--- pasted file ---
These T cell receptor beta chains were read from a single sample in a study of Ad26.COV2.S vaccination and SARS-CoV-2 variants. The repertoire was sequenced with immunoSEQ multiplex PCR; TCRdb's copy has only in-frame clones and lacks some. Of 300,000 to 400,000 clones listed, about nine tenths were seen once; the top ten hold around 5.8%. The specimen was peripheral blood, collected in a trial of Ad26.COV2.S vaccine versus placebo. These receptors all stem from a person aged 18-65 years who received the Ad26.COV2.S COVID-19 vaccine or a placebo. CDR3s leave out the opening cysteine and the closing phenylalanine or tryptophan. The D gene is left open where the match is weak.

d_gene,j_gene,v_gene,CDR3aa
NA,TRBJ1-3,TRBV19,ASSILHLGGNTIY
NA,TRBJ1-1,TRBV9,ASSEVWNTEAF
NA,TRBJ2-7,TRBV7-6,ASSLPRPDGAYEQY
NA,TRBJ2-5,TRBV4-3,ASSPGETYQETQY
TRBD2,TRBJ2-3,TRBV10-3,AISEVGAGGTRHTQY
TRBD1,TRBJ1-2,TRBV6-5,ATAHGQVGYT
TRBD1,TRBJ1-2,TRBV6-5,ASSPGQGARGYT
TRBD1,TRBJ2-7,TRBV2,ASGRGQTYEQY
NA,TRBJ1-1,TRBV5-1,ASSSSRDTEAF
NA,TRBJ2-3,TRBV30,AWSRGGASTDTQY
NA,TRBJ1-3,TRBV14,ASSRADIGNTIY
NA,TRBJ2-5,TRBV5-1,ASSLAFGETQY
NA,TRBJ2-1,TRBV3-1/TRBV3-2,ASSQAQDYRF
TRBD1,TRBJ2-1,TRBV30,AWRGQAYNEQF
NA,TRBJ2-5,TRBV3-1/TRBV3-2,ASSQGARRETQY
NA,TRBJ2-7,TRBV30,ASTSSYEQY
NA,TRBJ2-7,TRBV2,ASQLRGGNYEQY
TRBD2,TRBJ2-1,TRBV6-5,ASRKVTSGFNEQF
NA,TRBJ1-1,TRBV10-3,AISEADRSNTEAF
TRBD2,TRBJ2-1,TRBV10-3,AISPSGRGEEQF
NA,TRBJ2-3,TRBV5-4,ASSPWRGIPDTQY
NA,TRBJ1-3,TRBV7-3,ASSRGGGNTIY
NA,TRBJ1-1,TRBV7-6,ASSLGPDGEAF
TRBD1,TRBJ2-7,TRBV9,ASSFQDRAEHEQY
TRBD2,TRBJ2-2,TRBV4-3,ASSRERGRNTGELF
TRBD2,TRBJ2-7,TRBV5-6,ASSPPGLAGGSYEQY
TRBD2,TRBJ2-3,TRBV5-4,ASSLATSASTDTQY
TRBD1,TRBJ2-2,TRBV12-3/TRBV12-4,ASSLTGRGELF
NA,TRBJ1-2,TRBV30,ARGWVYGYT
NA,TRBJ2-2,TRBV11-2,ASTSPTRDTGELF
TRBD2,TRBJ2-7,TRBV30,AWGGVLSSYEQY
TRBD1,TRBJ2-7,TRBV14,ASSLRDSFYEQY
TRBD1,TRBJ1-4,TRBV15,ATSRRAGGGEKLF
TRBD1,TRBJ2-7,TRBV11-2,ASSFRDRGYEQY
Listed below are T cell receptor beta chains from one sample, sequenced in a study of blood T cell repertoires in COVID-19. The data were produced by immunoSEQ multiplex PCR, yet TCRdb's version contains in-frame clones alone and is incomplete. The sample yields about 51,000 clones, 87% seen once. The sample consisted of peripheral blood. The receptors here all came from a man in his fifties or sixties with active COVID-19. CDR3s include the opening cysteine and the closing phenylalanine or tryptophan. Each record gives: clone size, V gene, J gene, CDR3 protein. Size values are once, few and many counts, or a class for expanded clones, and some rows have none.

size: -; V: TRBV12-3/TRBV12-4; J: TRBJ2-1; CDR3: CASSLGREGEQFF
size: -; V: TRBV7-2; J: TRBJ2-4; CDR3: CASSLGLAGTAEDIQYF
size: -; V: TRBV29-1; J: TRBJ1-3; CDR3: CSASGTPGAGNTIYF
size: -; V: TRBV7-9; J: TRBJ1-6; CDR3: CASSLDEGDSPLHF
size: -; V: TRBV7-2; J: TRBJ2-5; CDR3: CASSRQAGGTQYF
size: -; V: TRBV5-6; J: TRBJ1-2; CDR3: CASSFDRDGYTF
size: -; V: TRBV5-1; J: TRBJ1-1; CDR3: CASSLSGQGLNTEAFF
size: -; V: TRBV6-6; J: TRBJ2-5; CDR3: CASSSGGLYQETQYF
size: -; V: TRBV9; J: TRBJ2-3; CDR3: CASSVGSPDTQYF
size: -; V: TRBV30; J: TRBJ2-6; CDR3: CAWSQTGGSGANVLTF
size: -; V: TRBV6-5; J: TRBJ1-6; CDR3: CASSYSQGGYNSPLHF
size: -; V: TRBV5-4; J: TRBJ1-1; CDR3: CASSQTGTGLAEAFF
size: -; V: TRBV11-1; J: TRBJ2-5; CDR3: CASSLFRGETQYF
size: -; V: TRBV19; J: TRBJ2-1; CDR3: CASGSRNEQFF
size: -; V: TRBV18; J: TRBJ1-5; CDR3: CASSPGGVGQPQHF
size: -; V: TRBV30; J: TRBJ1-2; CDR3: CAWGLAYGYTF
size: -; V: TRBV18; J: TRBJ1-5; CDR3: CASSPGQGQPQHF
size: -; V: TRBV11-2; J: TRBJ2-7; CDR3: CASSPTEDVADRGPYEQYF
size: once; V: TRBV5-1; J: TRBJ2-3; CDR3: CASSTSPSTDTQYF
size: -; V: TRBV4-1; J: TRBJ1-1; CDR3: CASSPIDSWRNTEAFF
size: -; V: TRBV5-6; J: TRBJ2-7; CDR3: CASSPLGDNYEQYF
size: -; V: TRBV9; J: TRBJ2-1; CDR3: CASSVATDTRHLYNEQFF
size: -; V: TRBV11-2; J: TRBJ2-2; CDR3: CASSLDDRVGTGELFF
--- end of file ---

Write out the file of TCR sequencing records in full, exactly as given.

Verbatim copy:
These T cell receptor beta chains were read from a single sample in a study of Ad26.COV2.S vaccination and SARS-CoV-2 variants. The repertoire was sequenced with immunoSEQ multiplex PCR; TCRdb's copy has only in-frame clones and lacks some. Of 300,000 to 400,000 clones listed, about nine tenths were seen once; the top ten hold around 5.8%. The specimen was peripheral blood, collected in a trial of Ad26.COV2.S vaccine versus placebo. These receptors all stem from a person aged 18-65 years who received the Ad26.COV2.S COVID-19 vaccine or a placebo. CDR3s leave out the opening cysteine and the closing phenylalanine or tryptophan. The D gene is left open where the match is weak.

d_gene,j_gene,v_gene,CDR3aa
NA,TRBJ1-3,TRBV19,ASSILHLGGNTIY
NA,TRBJ1-1,TRBV9,ASSEVWNTEAF
NA,TRBJ2-7,TRBV7-6,ASSLPRPDGAYEQY
NA,TRBJ2-5,TRBV4-3,ASSPGETYQETQY
TRBD2,TRBJ2-3,TRBV10-3,AISEVGAGGTRHTQY
TRBD1,TRBJ1-2,TRBV6-5,ATAHGQVGYT
TRBD1,TRBJ1-2,TRBV6-5,ASSPGQGARGYT
TRBD1,TRBJ2-7,TRBV2,ASGRGQTYEQY
NA,TRBJ1-1,TRBV5-1,ASSSSRDTEAF
NA,TRBJ2-3,TRBV30,AWSRGGASTDTQY
NA,TRBJ1-3,TRBV14,ASSRADIGNTIY
NA,TRBJ2-5,TRBV5-1,ASSLAFGETQY
NA,TRBJ2-1,TRBV3-1/TRBV3-2,ASSQAQDYRF
TRBD1,TRBJ2-1,TRBV30,AWRGQAYNEQF
NA,TRBJ2-5,TRBV3-1/TRBV3-2,ASSQGARRETQY
NA,TRBJ2-7,TRBV30,ASTSSYEQY
NA,TRBJ2-7,TRBV2,ASQLRGGNYEQY
TRBD2,TRBJ2-1,TRBV6-5,ASRKVTSGFNEQF
NA,TRBJ1-1,TRBV10-3,AISEADRSNTEAF
TRBD2,TRBJ2-1,TRBV10-3,AISPSGRGEEQF
NA,TRBJ2-3,TRBV5-4,ASSPWRGIPDTQY
NA,TRBJ1-3,TRBV7-3,ASSRGGGNTIY
NA,TRBJ1-1,TRBV7-6,ASSLGPDGEAF
TRBD1,TRBJ2-7,TRBV9,ASSFQDRAEHEQY
TRBD2,TRBJ2-2,TRBV4-3,ASSRERGRNTGELF
TRBD2,TRBJ2-7,TRBV5-6,ASSPPGLAGGSYEQY
TRBD2,TRBJ2-3,TRBV5-4,ASSLATSASTDTQY
TRBD1,TRBJ2-2,TRBV12-3/TRBV12-4,ASSLTGRGELF
NA,TRBJ1-2,TRBV30,ARGWVYGYT
NA,TRBJ2-2,TRBV11-2,ASTSPTRDTGELF
TRBD2,TRBJ2-7,TRBV30,AWGGVLSSYEQY
TRBD1,TRBJ2-7,TRBV14,ASSLRDSFYEQY
TRBD1,TRBJ1-4,TRBV15,ATSRRAGGGEKLF
TRBD1,TRBJ2-7,TRBV11-2,ASSFRDRGYEQY
Listed below are T cell receptor beta chains from one sample, sequenced in a study of blood T cell repertoires in COVID-19. The data were produced by immunoSEQ multiplex PCR, yet TCRdb's version contains in-frame clones alone and is incomplete. The sample yields about 51,000 clones, 87% seen once. The sample consisted of peripheral blood. The receptors here all came from a man in his fifties or sixties with active COVID-19. CDR3s include the opening cysteine and the closing phenylalanine or tryptophan. Each record gives: clone size, V gene, J gene, CDR3 protein. Size values are once, few and many counts, or a class for expanded clones, and some rows have none.

size: -; V: TRBV12-3/TRBV12-4; J: TRBJ2-1; CDR3: CASSLGREGEQFF
size: -; V: TRBV7-2; J: TRBJ2-4; CDR3: CASSLGLAGTAEDIQYF
size: -; V: TRBV29-1; J: TRBJ1-3; CDR3: CSASGTPGAGNTIYF
size: -; V: TRBV7-9; J: TRBJ1-6; CDR3: CASSLDEGDSPLHF
size: -; V: TRBV7-2; J: TRBJ2-5; CDR3: CASSRQAGGTQYF
size: -; V: TRBV5-6; J: TRBJ1-2; CDR3: CASSFDRDGYTF
size: -; V: TRBV5-1; J: TRBJ1-1; CDR3: CASSLSGQGLNTEAFF
size: -; V: TRBV6-6; J: TRBJ2-5; CDR3: CASSSGGLYQETQYF
size: -; V: TRBV9; J: TRBJ2-3; CDR3: CASSVGSPDTQYF
size: -; V: TRBV30; J: TRBJ2-6; CDR3: CAWSQTGGSGANVLTF
size: -; V: TRBV6-5; J: TRBJ1-6; CDR3: CASSYSQGGYNSPLHF
size: -; V: TRBV5-4; J: TRBJ1-1; CDR3: CASSQTGTGLAEAFF
size: -; V: TRBV11-1; J: TRBJ2-5; CDR3: CASSLFRGETQYF
size: -; V: TRBV19; J: TRBJ2-1; CDR3: CASGSRNEQFF
size: -; V: TRBV18; J: TRBJ1-5; CDR3: CASSPGGVGQPQHF
size: -; V: TRBV30; J: TRBJ1-2; CDR3: CAWGLAYGYTF
size: -; V: TRBV18; J: TRBJ1-5; CDR3: CASSPGQGQPQHF
size: -; V: TRBV11-2; J: TRBJ2-7; CDR3: CASSPTEDVADRGPYEQYF
size: once; V: TRBV5-1; J: TRBJ2-3; CDR3: CASSTSPSTDTQYF
size: -; V: TRBV4-1; J: TRBJ1-1; CDR3: CASSPIDSWRNTEAFF
size: -; V: TRBV5-6; J: TRBJ2-7; CDR3: CASSPLGDNYEQYF
size: -; V: TRBV9; J: TRBJ2-1; CDR3: CASSVATDTRHLYNEQFF
size: -; V: TRBV11-2; J: TRBJ2-2; CDR3: CASSLDDRVGTGELFF